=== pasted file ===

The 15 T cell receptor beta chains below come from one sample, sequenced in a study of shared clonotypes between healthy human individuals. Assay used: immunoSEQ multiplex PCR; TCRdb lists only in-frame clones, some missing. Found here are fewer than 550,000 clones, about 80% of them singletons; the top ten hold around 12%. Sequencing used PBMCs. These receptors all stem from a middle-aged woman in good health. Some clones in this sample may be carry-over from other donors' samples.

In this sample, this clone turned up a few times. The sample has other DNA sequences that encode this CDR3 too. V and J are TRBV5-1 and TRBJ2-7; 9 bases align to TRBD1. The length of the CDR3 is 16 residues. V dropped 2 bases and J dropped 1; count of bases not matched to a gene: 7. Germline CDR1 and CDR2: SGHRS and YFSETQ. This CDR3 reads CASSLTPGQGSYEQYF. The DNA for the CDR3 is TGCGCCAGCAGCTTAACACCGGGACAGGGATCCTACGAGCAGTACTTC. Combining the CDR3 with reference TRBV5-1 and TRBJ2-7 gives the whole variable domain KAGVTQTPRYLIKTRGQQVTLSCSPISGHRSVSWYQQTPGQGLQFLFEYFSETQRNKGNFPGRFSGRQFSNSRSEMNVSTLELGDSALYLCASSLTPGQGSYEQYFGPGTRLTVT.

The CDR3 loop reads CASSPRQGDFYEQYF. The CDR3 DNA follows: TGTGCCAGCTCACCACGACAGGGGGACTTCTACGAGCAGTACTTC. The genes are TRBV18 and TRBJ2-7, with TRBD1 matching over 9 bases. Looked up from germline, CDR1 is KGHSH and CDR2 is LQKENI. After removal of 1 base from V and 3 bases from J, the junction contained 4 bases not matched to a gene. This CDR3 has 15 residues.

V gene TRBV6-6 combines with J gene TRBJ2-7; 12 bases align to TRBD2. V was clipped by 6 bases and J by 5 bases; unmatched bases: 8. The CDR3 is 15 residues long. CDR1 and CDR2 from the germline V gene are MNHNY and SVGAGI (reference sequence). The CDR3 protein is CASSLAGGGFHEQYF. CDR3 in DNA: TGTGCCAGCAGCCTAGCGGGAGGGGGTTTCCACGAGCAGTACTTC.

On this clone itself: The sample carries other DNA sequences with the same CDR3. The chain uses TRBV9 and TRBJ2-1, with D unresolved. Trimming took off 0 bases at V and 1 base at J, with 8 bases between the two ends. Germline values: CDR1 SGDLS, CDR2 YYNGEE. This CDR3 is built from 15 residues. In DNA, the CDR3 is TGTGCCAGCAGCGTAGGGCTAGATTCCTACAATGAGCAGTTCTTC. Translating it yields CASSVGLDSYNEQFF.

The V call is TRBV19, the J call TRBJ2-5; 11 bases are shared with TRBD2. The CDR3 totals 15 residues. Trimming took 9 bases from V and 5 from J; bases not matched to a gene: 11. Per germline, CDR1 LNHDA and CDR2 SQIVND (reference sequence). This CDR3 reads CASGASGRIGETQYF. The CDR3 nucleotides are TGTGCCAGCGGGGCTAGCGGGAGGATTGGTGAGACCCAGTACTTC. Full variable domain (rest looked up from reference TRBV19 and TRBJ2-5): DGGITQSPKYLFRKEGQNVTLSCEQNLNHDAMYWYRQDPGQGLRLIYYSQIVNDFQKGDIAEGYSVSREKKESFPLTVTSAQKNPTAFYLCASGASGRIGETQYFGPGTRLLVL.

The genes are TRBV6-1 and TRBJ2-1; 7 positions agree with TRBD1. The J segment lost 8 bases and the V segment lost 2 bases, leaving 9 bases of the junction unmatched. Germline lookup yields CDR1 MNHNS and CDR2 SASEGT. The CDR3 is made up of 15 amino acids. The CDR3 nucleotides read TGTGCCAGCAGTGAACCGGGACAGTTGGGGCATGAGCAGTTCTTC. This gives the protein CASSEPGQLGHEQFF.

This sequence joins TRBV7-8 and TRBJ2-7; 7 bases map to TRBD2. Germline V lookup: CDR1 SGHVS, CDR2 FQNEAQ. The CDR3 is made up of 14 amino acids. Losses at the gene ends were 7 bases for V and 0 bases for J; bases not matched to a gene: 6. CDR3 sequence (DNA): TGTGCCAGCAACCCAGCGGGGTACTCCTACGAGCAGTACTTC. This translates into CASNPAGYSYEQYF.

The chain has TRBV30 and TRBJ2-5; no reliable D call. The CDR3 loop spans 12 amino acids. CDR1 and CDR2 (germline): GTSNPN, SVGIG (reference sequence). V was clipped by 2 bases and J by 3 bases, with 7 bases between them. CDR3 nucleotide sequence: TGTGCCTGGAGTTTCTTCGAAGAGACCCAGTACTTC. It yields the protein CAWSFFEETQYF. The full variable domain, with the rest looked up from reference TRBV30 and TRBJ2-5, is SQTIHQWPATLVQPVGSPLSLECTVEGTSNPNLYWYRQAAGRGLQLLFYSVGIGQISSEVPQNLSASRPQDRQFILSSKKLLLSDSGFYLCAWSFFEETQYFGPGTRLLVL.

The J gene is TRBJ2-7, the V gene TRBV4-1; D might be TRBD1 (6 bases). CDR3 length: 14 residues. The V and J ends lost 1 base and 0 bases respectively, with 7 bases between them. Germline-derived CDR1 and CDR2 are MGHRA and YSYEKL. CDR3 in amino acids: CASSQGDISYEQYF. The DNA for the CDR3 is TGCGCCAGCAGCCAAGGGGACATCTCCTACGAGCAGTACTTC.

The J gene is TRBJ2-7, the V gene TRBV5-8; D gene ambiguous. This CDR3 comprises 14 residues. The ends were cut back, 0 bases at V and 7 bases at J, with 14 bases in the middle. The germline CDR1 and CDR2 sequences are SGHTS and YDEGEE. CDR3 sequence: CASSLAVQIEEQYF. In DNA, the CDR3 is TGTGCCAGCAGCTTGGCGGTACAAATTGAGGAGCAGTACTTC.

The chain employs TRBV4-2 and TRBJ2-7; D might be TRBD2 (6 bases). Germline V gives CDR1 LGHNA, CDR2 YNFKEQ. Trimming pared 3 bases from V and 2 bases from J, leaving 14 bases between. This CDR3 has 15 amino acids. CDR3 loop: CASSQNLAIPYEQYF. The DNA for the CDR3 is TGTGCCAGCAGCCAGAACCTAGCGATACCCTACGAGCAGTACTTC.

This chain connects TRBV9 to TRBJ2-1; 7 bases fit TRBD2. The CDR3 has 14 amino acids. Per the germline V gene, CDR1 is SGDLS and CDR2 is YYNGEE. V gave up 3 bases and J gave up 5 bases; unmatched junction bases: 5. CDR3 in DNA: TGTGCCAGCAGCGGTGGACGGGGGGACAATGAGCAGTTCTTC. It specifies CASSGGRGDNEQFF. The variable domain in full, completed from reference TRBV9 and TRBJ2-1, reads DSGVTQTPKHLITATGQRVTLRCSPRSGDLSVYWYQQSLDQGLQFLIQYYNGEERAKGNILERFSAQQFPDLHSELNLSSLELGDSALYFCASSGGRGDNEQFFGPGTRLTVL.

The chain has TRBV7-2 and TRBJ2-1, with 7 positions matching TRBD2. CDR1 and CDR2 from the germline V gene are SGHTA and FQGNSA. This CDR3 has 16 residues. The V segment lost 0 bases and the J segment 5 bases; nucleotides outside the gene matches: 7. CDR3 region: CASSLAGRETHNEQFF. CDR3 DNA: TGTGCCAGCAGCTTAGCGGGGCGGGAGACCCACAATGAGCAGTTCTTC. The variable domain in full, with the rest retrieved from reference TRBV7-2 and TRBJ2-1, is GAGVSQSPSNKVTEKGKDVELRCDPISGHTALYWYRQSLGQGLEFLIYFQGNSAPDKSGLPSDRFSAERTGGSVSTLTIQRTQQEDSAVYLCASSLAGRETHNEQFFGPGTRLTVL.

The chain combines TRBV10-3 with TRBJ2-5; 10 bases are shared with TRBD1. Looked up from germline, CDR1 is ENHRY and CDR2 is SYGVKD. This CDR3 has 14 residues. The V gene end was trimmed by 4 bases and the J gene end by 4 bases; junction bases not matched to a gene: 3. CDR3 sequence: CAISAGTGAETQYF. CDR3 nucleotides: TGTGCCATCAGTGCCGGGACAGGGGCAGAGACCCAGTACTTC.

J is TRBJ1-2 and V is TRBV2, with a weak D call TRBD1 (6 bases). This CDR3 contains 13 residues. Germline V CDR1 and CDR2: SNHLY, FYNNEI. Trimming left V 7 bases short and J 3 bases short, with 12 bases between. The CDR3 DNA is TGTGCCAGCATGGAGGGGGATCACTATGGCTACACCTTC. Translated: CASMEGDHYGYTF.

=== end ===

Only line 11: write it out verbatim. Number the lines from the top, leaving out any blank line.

The J gene is TRBJ2-7, the V gene TRBV5-8; D gene ambiguous. This CDR3 comprises 14 residues. The ends were cut back, 0 bases at V and 7 bases at J, with 14 bases in the middle. The germline CDR1 and CDR2 sequences are SGHTS and YDEGEE. CDR3 sequence: CASSLAVQIEEQYF. In DNA, the CDR3 is TGTGCCAGCAGCTTGGCGGTACAAATTGAGGAGCAGTACTTC.